Let’s say you are not sure a particular endpoint exists at a certain time, so you would like to continually retry at specific intervals or you need to refresh a connection at a certain interval.  To help with this situation, the UCMA API provides the TimerWheel class.

 

TimerWheel differs from standard timers in how it determines particular items are ready to fire.  Individual events are divided into sectors, where each sector encompasses a distinct period of time.  Rather than checking which events are ready at a particular moment to fire, it checks only whether each event belongs to the current time interval, or sector.  This means that TimerWheel only needs to check once per time interval.  You can set this interval in the constructor for TimerWheel.

 

We are going to add the capability for our client to continually retry our server until it is available.  Our work today will be entirely within the client – in order to simulate this situation simply start running the client before the server.  First, let’s add a new field for our timer wheel.

 

private TimerWheel _timerWheel;

 

Now let’s handle the case where our INVITE fails because the server is not there – which corresponds to error response code 480.  Within ParticipateCallback, modify the code under the catch for FailureResponseException as in the following example.

 

if (e.ResponseData != null)

{

    Error("The Notification could not be received by {0}; Error Code={1} Error Text={2}.",

          Settings.OurServerName,

          e.ResponseData.ResponseCode,

          e.ResponseData.ResponseText);

 

    // Retry if the server is not there

    if (e.ResponseData.ResponseCode == 480)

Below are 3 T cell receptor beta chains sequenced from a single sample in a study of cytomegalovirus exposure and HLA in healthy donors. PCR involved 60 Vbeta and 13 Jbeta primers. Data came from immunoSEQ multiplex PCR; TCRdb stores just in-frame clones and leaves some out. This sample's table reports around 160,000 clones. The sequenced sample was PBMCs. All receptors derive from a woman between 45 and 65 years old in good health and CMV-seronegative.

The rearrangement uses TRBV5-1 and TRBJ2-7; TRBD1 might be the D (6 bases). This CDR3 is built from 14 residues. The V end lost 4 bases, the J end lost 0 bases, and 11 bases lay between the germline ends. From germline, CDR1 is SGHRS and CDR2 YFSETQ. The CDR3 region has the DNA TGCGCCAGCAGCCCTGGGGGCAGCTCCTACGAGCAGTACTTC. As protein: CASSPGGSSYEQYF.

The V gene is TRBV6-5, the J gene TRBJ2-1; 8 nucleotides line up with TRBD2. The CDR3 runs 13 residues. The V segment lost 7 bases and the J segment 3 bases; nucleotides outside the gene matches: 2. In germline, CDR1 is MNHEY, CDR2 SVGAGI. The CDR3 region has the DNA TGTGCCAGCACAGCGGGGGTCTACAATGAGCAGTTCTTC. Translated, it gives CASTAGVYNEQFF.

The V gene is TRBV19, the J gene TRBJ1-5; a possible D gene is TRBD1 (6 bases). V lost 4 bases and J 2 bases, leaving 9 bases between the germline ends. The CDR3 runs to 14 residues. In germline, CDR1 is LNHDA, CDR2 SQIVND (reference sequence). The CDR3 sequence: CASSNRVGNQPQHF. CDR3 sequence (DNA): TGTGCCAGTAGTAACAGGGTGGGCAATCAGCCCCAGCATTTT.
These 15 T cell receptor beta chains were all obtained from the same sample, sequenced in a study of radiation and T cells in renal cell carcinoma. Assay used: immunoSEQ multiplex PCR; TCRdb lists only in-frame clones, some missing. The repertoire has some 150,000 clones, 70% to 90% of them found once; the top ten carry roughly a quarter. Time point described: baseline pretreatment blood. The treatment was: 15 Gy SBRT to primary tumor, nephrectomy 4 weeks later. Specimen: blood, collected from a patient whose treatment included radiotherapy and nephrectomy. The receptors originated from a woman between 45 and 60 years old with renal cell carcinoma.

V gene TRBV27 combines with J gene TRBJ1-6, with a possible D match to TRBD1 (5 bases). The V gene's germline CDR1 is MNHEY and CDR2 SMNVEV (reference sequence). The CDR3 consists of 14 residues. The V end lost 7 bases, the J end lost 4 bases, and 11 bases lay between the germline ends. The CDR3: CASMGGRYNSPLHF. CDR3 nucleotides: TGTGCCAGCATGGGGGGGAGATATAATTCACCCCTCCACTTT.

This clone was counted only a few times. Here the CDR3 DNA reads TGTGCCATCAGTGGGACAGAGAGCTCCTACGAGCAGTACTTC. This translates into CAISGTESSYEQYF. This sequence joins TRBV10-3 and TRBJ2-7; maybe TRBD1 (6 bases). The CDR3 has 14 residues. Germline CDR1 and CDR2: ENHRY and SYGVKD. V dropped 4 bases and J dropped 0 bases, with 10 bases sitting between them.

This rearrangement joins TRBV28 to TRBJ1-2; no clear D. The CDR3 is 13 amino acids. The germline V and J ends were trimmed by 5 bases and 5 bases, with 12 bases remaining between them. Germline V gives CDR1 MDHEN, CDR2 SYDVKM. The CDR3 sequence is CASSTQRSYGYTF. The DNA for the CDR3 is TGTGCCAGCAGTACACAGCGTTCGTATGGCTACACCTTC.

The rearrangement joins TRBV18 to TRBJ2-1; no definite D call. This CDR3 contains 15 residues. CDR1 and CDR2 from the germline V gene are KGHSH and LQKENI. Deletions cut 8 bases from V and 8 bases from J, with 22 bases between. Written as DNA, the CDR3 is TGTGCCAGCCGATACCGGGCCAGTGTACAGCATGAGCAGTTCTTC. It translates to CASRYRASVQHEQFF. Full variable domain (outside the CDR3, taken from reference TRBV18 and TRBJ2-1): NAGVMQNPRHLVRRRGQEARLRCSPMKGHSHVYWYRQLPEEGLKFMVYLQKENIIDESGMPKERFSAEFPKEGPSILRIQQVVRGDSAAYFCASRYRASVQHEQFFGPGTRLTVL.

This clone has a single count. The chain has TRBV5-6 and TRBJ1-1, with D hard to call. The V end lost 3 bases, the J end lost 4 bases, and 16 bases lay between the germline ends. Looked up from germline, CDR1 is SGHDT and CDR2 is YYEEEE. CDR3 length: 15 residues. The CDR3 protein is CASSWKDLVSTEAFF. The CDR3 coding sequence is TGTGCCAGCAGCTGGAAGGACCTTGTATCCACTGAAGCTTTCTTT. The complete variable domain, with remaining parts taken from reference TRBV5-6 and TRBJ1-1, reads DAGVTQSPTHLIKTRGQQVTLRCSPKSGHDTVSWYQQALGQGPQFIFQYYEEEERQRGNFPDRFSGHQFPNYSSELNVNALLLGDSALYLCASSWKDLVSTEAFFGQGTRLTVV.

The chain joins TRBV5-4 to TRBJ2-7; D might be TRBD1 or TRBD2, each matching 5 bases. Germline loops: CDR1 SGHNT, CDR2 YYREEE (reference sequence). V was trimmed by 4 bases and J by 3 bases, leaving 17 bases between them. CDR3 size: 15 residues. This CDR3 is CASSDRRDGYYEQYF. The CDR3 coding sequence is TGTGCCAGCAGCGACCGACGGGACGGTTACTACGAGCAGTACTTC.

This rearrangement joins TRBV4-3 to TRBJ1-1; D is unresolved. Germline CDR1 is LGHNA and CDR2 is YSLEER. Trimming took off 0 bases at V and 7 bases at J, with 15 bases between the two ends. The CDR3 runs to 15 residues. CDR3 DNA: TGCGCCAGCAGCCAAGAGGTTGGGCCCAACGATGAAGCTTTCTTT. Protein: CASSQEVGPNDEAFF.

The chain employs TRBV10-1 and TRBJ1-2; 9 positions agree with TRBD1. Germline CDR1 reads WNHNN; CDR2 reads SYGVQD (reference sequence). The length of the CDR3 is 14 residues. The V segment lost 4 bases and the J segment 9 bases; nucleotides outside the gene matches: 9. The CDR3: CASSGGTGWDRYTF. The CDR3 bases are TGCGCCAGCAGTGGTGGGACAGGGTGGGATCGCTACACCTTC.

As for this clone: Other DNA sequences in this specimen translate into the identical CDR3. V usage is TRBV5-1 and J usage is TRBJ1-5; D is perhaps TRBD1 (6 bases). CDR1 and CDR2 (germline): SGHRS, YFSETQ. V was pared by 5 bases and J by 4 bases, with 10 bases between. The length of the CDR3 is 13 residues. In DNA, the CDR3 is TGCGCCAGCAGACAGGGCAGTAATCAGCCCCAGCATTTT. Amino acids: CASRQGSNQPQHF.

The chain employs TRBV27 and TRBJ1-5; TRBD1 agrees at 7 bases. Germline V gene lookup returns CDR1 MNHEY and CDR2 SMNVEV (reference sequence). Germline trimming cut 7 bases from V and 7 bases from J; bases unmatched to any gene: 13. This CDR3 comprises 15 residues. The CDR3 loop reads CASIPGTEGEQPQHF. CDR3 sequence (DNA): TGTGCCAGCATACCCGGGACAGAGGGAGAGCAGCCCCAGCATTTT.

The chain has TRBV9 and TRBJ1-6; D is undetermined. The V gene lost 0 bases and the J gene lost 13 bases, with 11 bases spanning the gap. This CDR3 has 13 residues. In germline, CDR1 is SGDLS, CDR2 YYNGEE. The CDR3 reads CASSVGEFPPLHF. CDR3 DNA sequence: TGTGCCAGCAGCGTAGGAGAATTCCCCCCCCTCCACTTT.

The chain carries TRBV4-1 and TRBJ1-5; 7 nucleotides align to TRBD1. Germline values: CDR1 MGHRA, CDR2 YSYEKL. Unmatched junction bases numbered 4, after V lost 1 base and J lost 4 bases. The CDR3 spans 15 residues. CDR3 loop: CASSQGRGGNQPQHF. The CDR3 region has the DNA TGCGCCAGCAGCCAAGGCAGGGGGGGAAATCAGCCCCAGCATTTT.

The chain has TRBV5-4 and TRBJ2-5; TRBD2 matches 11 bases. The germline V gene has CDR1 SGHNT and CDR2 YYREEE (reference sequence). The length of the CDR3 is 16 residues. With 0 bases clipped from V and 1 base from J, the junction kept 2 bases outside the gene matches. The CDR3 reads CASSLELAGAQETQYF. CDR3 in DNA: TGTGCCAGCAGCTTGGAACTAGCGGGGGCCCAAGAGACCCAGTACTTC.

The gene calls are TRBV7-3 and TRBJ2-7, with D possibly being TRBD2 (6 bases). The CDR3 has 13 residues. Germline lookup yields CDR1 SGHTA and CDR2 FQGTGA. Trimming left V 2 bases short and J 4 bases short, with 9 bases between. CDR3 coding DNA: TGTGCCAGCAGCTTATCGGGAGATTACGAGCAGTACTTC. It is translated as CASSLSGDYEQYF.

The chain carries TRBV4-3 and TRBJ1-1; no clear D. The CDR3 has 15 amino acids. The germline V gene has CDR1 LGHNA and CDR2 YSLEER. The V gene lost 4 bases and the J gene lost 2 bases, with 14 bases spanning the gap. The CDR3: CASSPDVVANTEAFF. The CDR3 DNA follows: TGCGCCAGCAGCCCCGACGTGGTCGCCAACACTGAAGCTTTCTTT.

{

        RecordProgress("Retrying the INVITE");

        if (null == _timerWheel)

        {

            _timerWheel = new TimerWheel();

        }

        TimerItem item = new TimerItem(_timerWheel, new TimeSpan(0, 0, 15));

        item.Expired += new EventHandler(item_Expired);

        item.Start();

    }

}

else

{

    Error("The Notification could not be received by {0}.", Settings.OurServerName);

}

 

If we failed to connect to the server because the server is not available, we create a new TimerItem and set it to fifteen seconds.  By calling Start() on the TimerItem, we start its timer.  The following is our expired event handler

 

void item_Expired(object sender, EventArgs e)

{

    RecordProgress("Ready to retry the INVITE");

    lock (_syncObject)

    {

        if (false == _shuttingDown)

        {

            _session.BeginParticipate(new AsyncCallback(ParticipateCallback), _session);

        }

    }

}

Basically we take the easy way out here and just call BeginParticipate again, which will call our callback method that will retry again if we fail due to a 480 response.  We need to also check if we are shutting down, in which case we should not call BeginParticipate again.  We could have also placed the original BeginParticipate call in the expired handler and then made the original call through the TimerItem call.  If we don’t want to wait fifteen seconds for the first attempt, we can modify the time span after the first attempt.  Then, our failure code changes simply to calling Reset() on the TimerItem.  I will let you decide which you prefer.

 

We now have a nifty client that will continually retry the server if the server is not available and will connect to it once it comes online.  This is very useful for creating a robust product and there are a number of scenarios where customers prefer an application to retry if a connection is lost.